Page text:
I have two .NET C# windows forms applications that are communicating with each other via WCF named pipes. One of the applications is hosting a WCF service and the other is the client. Communication is working fine, the client can call service methods and callbacks work fine, etc. However, one issue I am having is if the host application shuts down, the client is not able to detect that the pipe is no longer available. I have tried registering event handlers on the pipe for all events (Closing, Closed, Faulted), but these never get called when the host application shuts down. Also, if I try to check the pipe state in the client with the pipe.State property, I get back a state of Opened even if the pipe is Faulted. Then of course it throws an exception if I try to call a service method. I either need to have my client application either be notified that the service is closing, closed, or faulted, or I need to be able to detect it before I make each service method call.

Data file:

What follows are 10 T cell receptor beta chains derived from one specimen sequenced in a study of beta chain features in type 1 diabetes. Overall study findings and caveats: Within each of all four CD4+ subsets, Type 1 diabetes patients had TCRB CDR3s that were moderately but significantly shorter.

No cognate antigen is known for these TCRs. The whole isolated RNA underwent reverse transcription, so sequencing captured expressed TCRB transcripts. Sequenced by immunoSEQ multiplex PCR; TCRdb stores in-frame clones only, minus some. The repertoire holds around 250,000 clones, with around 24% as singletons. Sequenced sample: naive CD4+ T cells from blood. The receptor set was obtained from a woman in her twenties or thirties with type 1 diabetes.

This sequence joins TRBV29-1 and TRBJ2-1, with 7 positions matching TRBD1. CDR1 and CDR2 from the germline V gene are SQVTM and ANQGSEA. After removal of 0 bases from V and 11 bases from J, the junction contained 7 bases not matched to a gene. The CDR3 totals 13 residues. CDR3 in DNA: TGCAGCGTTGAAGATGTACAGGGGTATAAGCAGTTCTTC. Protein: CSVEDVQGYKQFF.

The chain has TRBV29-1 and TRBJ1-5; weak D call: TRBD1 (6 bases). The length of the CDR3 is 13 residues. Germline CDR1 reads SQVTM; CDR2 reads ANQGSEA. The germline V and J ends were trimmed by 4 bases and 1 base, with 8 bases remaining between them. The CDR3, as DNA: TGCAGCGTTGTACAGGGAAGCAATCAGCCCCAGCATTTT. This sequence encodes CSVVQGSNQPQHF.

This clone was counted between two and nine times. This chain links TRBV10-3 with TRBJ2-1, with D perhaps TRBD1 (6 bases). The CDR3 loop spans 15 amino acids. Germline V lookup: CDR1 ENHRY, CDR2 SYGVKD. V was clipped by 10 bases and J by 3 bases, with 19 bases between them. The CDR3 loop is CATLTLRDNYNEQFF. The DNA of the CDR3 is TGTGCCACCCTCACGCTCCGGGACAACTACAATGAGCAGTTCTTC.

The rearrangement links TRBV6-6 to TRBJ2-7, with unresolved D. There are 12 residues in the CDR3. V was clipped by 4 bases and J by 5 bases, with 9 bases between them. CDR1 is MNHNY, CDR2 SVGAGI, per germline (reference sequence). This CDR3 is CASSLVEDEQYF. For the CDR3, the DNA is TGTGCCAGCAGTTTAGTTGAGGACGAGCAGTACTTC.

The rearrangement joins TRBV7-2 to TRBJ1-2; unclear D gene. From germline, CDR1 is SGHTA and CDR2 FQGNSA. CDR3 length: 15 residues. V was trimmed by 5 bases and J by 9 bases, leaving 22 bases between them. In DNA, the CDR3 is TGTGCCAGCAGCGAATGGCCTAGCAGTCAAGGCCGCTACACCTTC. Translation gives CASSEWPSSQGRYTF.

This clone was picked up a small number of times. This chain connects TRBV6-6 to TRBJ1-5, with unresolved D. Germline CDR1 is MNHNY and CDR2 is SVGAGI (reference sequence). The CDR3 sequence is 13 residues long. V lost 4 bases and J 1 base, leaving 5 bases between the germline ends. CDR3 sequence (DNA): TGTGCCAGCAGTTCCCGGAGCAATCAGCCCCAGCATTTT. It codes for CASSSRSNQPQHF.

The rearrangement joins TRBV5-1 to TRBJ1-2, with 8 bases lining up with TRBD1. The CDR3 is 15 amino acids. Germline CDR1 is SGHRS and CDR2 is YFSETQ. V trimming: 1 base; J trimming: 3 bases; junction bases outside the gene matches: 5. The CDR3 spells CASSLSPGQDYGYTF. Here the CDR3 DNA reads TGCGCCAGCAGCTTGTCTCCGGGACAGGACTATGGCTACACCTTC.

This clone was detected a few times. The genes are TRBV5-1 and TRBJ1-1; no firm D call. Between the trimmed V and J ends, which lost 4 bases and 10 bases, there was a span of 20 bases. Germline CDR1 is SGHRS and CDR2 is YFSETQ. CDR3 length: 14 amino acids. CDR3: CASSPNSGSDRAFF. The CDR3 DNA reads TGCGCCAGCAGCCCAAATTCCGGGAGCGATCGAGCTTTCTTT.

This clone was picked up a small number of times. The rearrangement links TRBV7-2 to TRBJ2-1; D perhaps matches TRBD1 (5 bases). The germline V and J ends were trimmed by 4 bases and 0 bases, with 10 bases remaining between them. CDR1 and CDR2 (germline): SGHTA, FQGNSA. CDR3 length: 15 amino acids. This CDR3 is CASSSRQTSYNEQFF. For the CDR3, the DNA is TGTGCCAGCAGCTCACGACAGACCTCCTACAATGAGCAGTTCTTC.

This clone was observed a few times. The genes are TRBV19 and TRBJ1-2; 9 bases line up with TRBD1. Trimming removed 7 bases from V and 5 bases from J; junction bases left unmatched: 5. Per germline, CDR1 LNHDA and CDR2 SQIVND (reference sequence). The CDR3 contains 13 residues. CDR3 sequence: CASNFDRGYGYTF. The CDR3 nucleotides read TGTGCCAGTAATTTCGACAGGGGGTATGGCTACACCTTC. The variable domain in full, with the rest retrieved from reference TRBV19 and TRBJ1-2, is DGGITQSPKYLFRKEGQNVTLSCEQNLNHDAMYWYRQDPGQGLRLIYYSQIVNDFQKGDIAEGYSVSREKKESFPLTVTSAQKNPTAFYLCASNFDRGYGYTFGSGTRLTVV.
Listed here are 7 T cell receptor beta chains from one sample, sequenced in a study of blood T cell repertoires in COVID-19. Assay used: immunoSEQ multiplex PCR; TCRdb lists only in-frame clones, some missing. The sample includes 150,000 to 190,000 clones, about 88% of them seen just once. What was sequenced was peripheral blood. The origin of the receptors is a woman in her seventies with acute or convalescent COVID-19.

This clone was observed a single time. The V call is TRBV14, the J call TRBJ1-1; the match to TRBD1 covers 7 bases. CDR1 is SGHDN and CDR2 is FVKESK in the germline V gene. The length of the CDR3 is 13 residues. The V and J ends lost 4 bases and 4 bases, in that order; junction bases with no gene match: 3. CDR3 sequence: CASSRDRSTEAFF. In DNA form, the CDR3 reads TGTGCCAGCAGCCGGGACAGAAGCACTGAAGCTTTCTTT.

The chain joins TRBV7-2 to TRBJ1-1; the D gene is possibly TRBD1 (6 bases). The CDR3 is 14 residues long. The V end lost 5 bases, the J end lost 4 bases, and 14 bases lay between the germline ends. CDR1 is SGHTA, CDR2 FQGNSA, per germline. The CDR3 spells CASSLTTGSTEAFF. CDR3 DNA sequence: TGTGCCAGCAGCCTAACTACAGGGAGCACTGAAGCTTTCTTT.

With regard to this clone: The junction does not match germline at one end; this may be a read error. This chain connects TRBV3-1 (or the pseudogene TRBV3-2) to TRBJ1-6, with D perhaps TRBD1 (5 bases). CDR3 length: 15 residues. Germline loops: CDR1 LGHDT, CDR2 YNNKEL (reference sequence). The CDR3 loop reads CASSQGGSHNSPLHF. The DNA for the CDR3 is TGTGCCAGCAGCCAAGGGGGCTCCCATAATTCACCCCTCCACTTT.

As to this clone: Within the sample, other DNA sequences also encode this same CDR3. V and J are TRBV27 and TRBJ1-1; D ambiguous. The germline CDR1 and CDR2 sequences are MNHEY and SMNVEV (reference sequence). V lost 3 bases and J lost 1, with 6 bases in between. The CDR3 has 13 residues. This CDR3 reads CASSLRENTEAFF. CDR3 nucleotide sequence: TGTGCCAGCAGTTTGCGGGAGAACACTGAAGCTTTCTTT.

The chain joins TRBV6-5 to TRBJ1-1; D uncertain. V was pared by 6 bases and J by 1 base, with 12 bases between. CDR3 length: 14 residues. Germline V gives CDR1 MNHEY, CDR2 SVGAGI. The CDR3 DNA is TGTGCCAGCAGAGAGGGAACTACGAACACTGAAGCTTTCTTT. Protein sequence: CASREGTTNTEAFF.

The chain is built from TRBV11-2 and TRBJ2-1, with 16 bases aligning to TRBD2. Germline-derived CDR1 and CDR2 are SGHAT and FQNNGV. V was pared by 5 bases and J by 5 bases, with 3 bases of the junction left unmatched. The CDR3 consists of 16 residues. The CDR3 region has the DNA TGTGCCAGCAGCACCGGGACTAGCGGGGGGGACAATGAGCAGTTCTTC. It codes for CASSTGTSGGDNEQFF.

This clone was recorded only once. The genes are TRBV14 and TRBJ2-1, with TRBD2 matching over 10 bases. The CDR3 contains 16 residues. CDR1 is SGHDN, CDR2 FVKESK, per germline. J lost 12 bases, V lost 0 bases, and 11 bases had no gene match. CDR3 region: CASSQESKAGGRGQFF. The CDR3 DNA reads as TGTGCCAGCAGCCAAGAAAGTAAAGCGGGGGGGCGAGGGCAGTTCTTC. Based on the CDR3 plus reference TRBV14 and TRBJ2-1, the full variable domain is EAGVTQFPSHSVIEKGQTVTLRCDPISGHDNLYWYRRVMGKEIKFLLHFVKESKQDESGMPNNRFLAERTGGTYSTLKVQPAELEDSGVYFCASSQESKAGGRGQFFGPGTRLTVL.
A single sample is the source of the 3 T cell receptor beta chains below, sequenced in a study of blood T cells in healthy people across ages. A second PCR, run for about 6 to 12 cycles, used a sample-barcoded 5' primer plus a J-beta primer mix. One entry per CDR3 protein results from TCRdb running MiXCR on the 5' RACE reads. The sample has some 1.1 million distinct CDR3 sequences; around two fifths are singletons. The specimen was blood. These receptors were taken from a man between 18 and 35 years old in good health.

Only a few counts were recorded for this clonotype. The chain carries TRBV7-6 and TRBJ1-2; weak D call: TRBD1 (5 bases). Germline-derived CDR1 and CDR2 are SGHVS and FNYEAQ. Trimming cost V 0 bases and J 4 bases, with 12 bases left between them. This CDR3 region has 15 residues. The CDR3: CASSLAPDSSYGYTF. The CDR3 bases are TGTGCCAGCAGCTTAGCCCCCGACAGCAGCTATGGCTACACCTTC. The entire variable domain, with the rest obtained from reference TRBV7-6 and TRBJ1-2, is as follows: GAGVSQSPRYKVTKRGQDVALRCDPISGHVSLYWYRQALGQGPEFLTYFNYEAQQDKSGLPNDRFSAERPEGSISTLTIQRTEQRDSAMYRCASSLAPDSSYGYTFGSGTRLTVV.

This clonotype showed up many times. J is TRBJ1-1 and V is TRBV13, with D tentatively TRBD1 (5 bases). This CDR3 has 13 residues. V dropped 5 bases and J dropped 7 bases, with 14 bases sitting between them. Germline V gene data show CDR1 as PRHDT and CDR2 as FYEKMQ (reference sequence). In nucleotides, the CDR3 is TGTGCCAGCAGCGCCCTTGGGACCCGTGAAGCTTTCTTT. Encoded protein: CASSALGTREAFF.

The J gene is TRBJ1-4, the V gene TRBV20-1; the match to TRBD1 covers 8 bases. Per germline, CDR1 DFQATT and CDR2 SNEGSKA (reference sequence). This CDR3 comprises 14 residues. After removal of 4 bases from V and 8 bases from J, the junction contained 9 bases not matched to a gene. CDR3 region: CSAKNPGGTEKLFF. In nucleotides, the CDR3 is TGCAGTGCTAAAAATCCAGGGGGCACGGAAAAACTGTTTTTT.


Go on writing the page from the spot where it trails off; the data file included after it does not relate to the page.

Does anyone have any working examples of this scenario?


I do not think that the server can tell the client that it is down without the client actually making a call to the server.

  • If the server is down it will not do anything
  • If the pipe is closed it does not have anything to communicate over

Best solution that I can think of is that you make the call within a try catch, and then handle the error when it happens.

Shiraz Bhaiji
+1  A: 

Using WCF over named pipes on .NET 3.5 works for me. Here is an example

    public ClientUpdaterTray()
        InstanceContext context = new InstanceContext(new ClientUpdaterServiceCallback());
        client = new ClientUpdaterTrayServiceClient(context);

        client.InnerChannel.Faulted += new EventHandler(InnerChannel_Faulted);
        client.InnerDuplexChannel.Faulted += new EventHandler(InnerDuplexChannel_Faulted);

    void InnerDuplexChannel_Faulted(object sender, EventArgs e)
        // Connection faulted

    void InnerChannel_Faulted(object sender, EventArgs e)
        // Connection faulted